Bette Midler, unfortunately, played herself. The legendary actress is now walking back some problematic comments she tweeted about women being the “N-word of the world.” No surprise, a tweet like that quickly generated backlash for its ignorance and erasure of black women.
Bette Midler’s first defense summoned Yoko Ono and John Lennon, whom she cited for their 1972 song “Woman Is the N***er of the World.” The actress tweeted that the song “rang true then, and it rings true today, whether you like it or not. This is not about race, this is about the status of women; THEIR HISTORY.”
This really didn’t help her case, because that song also deserves some criticism for its narrow way of comparing the women’s movement to the disenfranchisement of black people. The song was, allegedly, inspired by Zora Neale Hurston, who is probably turning in her previously unmarked grave. In Hurston’s classic novel, Their Eyes Were Watching God, Janie Crawford's grandmother says at one point, "De n***er woman is de mule uh de world so fur as Ah can see."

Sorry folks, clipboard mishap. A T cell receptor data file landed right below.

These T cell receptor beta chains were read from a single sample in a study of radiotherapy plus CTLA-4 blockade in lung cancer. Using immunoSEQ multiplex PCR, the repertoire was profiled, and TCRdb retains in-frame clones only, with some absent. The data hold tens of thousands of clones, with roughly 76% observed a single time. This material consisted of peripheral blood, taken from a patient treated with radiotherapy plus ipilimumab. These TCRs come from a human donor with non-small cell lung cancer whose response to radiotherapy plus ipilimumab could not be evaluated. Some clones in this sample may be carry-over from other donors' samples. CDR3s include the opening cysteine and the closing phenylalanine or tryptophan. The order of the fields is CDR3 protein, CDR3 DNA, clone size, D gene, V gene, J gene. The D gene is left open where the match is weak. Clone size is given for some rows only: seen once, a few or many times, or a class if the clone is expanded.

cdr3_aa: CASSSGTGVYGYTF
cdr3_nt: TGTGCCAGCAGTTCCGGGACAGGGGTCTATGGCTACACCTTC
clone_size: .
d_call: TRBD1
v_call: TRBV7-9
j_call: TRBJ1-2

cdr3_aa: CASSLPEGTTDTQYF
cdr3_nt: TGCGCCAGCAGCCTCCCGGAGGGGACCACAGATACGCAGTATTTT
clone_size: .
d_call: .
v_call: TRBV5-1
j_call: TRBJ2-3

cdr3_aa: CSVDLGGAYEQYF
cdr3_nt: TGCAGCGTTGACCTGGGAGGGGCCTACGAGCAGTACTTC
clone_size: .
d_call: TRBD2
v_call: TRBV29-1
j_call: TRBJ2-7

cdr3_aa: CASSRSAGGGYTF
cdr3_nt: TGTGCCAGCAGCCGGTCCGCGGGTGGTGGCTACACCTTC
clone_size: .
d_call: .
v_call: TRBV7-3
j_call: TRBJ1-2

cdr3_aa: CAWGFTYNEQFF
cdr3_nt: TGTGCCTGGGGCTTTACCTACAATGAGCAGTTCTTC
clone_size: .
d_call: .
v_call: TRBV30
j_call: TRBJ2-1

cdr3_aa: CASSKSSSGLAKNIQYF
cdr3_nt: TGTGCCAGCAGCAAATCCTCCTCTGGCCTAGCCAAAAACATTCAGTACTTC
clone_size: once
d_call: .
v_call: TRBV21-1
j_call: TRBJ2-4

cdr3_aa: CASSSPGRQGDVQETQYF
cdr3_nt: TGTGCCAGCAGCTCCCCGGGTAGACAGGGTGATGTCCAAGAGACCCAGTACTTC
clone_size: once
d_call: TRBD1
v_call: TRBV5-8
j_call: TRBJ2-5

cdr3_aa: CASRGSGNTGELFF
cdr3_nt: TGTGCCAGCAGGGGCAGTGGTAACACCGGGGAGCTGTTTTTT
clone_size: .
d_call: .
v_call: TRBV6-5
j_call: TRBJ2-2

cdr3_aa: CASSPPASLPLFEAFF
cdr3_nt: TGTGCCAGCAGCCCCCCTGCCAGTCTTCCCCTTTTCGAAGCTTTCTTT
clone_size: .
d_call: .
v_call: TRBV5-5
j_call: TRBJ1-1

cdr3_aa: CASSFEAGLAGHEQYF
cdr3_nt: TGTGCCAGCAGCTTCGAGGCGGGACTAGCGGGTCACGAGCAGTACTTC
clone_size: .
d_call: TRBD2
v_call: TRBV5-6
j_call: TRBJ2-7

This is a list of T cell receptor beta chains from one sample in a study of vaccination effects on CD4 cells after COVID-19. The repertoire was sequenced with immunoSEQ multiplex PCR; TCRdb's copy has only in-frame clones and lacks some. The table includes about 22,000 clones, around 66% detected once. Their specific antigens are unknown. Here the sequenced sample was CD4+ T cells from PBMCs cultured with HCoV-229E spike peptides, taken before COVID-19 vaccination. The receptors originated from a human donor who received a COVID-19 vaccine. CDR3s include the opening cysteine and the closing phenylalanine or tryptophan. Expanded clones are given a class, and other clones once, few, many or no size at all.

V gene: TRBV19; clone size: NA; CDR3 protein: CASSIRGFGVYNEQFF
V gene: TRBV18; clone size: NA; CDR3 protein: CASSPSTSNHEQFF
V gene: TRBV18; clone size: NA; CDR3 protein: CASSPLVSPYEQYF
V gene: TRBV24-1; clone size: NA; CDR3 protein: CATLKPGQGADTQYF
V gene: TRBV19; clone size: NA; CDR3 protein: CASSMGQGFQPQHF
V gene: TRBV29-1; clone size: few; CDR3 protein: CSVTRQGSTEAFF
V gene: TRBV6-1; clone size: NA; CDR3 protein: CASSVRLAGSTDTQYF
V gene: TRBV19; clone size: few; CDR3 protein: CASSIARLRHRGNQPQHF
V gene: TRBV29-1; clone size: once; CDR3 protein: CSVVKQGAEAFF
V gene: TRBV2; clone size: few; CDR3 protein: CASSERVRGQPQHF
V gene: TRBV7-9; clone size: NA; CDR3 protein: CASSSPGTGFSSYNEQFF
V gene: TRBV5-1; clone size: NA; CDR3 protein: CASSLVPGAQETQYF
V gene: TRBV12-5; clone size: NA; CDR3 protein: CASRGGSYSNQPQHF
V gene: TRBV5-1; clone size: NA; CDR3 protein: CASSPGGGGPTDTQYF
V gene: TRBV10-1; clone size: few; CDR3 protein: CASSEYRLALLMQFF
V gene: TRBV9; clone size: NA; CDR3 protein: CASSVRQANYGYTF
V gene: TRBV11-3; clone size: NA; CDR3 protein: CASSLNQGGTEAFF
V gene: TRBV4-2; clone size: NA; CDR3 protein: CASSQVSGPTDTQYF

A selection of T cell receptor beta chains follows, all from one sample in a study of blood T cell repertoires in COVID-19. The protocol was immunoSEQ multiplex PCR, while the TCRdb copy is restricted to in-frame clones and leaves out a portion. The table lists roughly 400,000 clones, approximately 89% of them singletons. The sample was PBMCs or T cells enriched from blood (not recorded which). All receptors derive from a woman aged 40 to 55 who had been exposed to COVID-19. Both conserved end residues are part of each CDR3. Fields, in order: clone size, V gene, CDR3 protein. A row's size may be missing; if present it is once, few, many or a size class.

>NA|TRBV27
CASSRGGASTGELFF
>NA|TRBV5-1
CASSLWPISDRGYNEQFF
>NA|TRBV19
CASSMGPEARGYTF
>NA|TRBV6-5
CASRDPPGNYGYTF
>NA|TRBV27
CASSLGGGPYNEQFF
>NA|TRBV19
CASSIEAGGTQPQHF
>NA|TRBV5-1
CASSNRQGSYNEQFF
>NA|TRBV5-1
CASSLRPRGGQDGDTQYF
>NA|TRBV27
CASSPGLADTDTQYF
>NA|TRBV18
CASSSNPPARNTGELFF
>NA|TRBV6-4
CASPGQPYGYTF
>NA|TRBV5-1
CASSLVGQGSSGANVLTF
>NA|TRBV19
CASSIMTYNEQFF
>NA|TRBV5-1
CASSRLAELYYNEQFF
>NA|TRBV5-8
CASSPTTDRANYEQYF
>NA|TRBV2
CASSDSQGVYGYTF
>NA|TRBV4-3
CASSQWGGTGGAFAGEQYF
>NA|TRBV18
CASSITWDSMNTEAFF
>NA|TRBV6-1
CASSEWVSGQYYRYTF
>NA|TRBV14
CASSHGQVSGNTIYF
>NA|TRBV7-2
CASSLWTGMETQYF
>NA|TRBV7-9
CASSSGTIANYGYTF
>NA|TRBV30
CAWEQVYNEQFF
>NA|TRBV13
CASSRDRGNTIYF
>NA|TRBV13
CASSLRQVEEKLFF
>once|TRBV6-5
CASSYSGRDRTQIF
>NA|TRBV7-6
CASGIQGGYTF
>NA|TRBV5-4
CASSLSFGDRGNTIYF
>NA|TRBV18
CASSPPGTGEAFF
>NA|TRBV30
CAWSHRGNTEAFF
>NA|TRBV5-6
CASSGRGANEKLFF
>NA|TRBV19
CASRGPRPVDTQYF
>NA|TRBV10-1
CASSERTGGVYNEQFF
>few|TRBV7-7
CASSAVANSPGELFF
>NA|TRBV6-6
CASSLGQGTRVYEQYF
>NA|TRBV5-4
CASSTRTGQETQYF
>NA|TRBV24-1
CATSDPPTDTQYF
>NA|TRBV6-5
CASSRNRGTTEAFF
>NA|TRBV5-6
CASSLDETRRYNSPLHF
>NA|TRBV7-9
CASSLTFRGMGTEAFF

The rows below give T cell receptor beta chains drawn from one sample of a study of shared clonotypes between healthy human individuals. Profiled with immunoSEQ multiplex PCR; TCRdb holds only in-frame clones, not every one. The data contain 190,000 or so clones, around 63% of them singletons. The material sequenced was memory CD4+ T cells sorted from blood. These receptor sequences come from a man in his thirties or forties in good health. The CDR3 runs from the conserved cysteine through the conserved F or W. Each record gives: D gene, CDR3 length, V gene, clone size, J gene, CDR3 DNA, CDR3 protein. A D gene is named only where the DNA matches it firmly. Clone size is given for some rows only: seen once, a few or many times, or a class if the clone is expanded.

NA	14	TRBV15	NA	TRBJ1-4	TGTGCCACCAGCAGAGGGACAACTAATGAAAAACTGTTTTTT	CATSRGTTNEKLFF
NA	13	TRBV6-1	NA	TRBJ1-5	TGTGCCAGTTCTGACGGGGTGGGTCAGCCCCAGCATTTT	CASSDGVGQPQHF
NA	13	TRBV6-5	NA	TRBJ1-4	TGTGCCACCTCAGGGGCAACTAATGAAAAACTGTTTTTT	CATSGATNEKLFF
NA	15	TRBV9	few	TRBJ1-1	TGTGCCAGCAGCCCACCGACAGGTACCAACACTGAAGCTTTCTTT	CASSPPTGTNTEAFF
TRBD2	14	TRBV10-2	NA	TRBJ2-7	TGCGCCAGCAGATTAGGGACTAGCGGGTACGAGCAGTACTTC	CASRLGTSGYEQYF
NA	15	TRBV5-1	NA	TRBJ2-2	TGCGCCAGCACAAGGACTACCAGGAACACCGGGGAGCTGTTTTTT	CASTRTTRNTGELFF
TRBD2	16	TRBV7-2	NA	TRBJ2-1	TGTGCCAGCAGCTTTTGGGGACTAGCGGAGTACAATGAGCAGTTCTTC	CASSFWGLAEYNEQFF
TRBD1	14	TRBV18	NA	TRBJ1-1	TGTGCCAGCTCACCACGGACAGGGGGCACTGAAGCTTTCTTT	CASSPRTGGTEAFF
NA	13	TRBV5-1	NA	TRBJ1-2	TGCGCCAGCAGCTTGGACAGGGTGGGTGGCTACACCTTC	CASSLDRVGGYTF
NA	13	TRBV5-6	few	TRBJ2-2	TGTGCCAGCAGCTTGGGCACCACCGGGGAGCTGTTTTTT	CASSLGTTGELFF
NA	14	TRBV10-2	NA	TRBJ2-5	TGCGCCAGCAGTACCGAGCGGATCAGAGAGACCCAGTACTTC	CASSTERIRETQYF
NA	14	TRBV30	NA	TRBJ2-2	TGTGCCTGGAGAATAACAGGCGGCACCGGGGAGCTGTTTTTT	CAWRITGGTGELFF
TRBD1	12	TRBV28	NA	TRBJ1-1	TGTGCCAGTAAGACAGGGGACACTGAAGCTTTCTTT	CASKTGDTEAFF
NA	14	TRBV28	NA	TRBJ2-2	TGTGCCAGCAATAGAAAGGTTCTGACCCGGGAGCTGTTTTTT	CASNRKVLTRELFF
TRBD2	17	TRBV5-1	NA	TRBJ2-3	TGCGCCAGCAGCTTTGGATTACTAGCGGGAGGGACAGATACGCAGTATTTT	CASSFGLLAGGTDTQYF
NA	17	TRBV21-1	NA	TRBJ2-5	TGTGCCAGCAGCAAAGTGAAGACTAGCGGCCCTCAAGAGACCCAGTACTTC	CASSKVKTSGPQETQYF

What Midler, and Lennon/Ono, fail to understand is the intersection of misogyny and racism that oppresses black women across the globe. By claiming women are the “N-word of the world,” the existence of black women and their experiences are effectively overlooked.
Midler acknowledged as much in her apology tweet. “Angrily I tweeted w/o thinking my choice of words would be enraging to black women who doubly suffer, both by being women and by being black. I am an ally and stand with you; always have. And I apologize,” Midler wrote.
So there’s that. Either way, this is a necessary reminder to always put respect on Zora Neale Hurston’s name.